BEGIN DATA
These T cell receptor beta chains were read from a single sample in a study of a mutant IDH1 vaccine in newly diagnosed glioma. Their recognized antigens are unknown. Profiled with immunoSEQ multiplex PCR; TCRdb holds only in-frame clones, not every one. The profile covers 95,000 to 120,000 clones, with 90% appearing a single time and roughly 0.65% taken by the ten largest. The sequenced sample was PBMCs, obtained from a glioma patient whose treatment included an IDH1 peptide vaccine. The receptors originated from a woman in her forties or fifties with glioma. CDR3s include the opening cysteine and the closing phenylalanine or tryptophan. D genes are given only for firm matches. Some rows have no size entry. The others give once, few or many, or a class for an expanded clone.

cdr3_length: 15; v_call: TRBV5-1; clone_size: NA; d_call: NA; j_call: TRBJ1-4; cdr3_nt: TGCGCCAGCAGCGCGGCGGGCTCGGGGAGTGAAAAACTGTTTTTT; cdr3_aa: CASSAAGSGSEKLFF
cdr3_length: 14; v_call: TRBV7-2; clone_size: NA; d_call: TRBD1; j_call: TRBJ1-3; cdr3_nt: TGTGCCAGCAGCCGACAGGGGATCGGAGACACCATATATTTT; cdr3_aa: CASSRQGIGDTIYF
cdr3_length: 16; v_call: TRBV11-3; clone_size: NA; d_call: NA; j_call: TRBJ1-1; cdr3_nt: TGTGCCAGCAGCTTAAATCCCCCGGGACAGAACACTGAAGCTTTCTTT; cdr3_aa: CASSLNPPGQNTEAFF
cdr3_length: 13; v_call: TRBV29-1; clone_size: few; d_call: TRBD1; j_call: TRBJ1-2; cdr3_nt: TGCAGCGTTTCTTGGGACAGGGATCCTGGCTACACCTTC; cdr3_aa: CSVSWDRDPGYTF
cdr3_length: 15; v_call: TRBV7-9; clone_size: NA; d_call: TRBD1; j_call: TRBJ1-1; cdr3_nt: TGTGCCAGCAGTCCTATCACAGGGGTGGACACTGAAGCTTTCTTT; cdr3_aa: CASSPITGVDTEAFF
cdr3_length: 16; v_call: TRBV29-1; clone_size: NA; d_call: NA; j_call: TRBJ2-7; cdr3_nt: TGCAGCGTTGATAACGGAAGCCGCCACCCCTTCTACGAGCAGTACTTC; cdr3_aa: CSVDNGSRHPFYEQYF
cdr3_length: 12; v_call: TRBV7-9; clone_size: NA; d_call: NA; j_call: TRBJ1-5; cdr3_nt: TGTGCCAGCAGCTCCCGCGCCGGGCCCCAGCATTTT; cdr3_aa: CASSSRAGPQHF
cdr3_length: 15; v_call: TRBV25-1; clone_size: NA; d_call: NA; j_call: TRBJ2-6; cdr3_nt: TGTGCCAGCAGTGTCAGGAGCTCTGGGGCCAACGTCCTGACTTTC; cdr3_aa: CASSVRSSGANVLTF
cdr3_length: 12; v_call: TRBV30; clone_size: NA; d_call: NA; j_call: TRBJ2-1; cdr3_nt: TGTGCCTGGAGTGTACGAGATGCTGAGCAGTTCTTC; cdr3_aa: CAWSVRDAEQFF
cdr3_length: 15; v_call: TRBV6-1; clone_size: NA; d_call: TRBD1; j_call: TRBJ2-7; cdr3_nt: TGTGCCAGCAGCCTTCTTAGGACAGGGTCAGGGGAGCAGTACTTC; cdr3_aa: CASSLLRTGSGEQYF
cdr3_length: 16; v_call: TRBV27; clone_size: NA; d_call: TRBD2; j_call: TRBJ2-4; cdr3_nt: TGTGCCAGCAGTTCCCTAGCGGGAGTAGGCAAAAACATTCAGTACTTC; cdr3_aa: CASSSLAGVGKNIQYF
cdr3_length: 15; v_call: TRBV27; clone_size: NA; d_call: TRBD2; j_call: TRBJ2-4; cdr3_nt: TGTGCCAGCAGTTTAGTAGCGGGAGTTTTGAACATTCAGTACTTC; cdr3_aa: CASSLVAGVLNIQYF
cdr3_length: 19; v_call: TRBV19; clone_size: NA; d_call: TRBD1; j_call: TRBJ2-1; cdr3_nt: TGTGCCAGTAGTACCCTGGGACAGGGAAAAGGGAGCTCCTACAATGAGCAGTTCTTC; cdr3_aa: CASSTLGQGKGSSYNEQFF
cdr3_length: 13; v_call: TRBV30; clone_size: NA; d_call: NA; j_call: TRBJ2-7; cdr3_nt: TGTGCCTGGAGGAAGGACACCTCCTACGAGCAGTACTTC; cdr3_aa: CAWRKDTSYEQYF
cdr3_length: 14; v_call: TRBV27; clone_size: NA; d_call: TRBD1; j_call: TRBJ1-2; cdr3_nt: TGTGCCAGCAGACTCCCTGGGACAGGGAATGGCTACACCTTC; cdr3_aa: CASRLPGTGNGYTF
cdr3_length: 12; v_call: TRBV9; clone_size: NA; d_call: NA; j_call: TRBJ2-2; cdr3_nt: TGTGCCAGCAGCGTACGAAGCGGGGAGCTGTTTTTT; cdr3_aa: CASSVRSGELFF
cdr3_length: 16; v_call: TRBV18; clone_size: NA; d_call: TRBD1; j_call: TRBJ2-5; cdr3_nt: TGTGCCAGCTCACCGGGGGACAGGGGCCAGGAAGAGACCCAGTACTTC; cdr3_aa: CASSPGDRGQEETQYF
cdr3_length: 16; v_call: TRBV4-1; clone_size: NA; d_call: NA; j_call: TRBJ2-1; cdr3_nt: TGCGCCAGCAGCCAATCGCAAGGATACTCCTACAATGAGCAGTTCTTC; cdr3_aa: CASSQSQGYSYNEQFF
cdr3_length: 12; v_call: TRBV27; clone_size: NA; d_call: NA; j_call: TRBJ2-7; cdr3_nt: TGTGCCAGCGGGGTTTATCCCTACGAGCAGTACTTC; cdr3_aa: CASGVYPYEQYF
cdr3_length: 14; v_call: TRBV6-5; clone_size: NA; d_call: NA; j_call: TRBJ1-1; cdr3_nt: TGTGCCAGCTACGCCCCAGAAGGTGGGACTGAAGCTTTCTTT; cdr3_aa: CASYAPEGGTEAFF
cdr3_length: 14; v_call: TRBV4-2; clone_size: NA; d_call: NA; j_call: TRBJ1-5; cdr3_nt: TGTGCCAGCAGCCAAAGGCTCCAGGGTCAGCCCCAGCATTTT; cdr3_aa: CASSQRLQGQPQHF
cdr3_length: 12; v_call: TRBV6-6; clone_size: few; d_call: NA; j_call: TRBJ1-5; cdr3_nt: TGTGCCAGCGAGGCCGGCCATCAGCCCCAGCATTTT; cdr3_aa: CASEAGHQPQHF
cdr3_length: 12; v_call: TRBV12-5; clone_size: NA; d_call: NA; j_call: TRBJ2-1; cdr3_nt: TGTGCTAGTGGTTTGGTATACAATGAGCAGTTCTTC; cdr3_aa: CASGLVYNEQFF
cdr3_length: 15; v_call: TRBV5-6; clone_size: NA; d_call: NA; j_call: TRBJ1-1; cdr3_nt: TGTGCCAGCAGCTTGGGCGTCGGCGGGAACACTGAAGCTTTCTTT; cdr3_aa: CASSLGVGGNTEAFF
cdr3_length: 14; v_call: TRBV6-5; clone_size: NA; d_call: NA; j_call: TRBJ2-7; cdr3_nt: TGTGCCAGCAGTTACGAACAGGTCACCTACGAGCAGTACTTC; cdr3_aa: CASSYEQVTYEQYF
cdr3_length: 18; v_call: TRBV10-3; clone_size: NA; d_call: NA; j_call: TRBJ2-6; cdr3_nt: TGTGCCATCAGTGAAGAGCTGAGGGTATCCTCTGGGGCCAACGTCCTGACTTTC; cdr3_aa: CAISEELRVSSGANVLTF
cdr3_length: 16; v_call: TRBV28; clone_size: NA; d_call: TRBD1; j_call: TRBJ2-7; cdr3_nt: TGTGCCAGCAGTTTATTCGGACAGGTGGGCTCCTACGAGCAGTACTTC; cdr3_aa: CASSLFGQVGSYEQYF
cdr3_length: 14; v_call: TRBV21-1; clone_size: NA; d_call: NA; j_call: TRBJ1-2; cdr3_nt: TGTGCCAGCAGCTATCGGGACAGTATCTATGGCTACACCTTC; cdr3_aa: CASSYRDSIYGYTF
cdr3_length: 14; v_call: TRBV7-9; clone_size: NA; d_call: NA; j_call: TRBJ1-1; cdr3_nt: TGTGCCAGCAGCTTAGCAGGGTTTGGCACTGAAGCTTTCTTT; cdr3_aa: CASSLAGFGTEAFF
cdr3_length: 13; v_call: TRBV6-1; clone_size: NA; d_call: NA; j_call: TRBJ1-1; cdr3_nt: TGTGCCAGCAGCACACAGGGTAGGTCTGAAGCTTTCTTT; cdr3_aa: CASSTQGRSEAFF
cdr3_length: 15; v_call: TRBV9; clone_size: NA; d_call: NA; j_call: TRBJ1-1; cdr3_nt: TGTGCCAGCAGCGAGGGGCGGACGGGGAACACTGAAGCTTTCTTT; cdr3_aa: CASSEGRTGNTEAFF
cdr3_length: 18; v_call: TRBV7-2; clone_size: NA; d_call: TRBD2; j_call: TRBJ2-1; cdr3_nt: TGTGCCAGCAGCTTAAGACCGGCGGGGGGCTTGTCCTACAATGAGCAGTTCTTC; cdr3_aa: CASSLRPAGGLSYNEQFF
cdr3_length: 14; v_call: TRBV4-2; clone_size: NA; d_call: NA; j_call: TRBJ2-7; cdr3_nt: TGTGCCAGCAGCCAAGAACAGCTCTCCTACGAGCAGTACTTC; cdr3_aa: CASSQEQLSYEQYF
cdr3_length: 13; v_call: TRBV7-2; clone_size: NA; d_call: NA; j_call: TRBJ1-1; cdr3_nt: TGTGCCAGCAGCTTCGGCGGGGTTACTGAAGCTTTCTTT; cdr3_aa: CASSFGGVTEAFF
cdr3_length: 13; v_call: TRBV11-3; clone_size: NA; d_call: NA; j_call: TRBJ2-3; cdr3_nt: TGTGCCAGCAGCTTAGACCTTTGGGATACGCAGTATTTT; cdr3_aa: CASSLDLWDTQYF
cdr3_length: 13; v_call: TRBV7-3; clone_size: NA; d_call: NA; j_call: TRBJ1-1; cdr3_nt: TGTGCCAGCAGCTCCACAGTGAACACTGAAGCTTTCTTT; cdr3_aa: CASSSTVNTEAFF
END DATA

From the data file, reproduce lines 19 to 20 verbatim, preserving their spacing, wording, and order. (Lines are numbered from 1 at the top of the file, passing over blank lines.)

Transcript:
cdr3_length: 16; v_call: TRBV4-1; clone_size: NA; d_call: NA; j_call: TRBJ2-1; cdr3_nt: TGCGCCAGCAGCCAATCGCAAGGATACTCCTACAATGAGCAGTTCTTC; cdr3_aa: CASSQSQGYSYNEQFF
cdr3_length: 12; v_call: TRBV27; clone_size: NA; d_call: NA; j_call: TRBJ2-7; cdr3_nt: TGTGCCAGCGGGGTTTATCCCTACGAGCAGTACTTC; cdr3_aa: CASGVYPYEQYF